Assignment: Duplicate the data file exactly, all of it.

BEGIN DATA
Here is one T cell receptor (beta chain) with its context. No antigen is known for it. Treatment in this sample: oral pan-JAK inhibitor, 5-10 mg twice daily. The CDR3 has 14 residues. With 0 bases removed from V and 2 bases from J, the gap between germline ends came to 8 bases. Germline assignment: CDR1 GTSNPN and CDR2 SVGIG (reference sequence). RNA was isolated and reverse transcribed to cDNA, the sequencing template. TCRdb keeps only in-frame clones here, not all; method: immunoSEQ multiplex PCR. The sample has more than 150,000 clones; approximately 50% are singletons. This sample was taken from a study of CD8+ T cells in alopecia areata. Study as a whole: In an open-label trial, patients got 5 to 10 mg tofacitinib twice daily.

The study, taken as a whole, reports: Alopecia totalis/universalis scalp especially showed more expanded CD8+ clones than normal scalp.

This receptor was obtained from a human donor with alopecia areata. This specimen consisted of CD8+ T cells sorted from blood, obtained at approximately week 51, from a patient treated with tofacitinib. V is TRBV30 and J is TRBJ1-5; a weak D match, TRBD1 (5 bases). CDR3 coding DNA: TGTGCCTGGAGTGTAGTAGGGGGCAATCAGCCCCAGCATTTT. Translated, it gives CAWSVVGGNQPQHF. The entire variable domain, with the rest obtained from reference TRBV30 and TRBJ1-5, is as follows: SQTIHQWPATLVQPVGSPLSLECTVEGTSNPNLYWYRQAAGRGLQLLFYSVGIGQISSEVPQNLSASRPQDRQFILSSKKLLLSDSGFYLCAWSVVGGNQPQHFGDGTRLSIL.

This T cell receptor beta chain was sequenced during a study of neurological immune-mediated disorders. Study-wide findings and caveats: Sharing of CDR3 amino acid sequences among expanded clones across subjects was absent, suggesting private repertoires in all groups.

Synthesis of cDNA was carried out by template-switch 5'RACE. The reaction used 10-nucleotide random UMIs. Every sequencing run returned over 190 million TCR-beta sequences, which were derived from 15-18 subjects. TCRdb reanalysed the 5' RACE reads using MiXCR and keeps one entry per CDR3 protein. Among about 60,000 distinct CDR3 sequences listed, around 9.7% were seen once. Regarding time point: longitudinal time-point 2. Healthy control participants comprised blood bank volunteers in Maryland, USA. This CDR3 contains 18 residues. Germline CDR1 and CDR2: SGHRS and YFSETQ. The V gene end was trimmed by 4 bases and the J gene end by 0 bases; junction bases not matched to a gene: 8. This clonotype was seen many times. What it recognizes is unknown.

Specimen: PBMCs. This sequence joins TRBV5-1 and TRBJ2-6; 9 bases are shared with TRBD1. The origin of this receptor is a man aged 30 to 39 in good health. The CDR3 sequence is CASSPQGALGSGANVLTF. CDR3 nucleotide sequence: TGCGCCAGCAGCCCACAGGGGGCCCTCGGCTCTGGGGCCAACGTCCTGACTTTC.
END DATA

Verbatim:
Here is one T cell receptor (beta chain) with its context. No antigen is known for it. Treatment in this sample: oral pan-JAK inhibitor, 5-10 mg twice daily. The CDR3 has 14 residues. With 0 bases removed from V and 2 bases from J, the gap between germline ends came to 8 bases. Germline assignment: CDR1 GTSNPN and CDR2 SVGIG (reference sequence). RNA was isolated and reverse transcribed to cDNA, the sequencing template. TCRdb keeps only in-frame clones here, not all; method: immunoSEQ multiplex PCR. The sample has more than 150,000 clones; approximately 50% are singletons. This sample was taken from a study of CD8+ T cells in alopecia areata. Study as a whole: In an open-label trial, patients got 5 to 10 mg tofacitinib twice daily.

The study, taken as a whole, reports: Alopecia totalis/universalis scalp especially showed more expanded CD8+ clones than normal scalp.

This receptor was obtained from a human donor with alopecia areata. This specimen consisted of CD8+ T cells sorted from blood, obtained at approximately week 51, from a patient treated with tofacitinib. V is TRBV30 and J is TRBJ1-5; a weak D match, TRBD1 (5 bases). CDR3 coding DNA: TGTGCCTGGAGTGTAGTAGGGGGCAATCAGCCCCAGCATTTT. Translated, it gives CAWSVVGGNQPQHF. The entire variable domain, with the rest obtained from reference TRBV30 and TRBJ1-5, is as follows: SQTIHQWPATLVQPVGSPLSLECTVEGTSNPNLYWYRQAAGRGLQLLFYSVGIGQISSEVPQNLSASRPQDRQFILSSKKLLLSDSGFYLCAWSVVGGNQPQHFGDGTRLSIL.

This T cell receptor beta chain was sequenced during a study of neurological immune-mediated disorders. Study-wide findings and caveats: Sharing of CDR3 amino acid sequences among expanded clones across subjects was absent, suggesting private repertoires in all groups.

Synthesis of cDNA was carried out by template-switch 5'RACE. The reaction used 10-nucleotide random UMIs. Every sequencing run returned over 190 million TCR-beta sequences, which were derived from 15-18 subjects. TCRdb reanalysed the 5' RACE reads using MiXCR and keeps one entry per CDR3 protein. Among about 60,000 distinct CDR3 sequences listed, around 9.7% were seen once. Regarding time point: longitudinal time-point 2. Healthy control participants comprised blood bank volunteers in Maryland, USA. This CDR3 contains 18 residues. Germline CDR1 and CDR2: SGHRS and YFSETQ. The V gene end was trimmed by 4 bases and the J gene end by 0 bases; junction bases not matched to a gene: 8. This clonotype was seen many times. What it recognizes is unknown.

Specimen: PBMCs. This sequence joins TRBV5-1 and TRBJ2-6; 9 bases are shared with TRBD1. The origin of this receptor is a man aged 30 to 39 in good health. The CDR3 sequence is CASSPQGALGSGANVLTF. CDR3 nucleotide sequence: TGCGCCAGCAGCCCACAGGGGGCCCTCGGCTCTGGGGCCAACGTCCTGACTTTC.